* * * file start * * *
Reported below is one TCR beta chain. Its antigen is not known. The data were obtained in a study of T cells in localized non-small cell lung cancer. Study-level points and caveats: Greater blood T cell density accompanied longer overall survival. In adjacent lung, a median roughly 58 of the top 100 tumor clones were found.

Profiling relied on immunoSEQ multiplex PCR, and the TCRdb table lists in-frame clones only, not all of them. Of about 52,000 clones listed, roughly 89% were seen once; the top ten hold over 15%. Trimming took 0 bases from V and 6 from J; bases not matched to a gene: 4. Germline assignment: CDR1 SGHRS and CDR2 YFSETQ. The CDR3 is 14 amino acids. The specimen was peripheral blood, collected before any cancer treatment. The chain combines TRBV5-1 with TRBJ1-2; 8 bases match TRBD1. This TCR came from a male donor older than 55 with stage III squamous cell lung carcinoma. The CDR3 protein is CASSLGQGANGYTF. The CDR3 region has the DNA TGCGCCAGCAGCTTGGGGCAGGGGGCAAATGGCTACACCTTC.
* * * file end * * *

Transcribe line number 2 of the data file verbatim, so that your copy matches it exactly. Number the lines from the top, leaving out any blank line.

Profiling relied on immunoSEQ multiplex PCR, and the TCRdb table lists in-frame clones only, not all of them. Of about 52,000 clones listed, roughly 89% were seen once; the top ten hold over 15%. Trimming took 0 bases from V and 6 from J; bases not matched to a gene: 4. Germline assignment: CDR1 SGHRS and CDR2 YFSETQ. The CDR3 is 14 amino acids. The specimen was peripheral blood, collected before any cancer treatment. The chain combines TRBV5-1 with TRBJ1-2; 8 bases match TRBD1. This TCR came from a male donor older than 55 with stage III squamous cell lung carcinoma. The CDR3 protein is CASSLGQGANGYTF. The CDR3 region has the DNA TGCGCCAGCAGCTTGGGGCAGGGGGCAAATGGCTACACCTTC.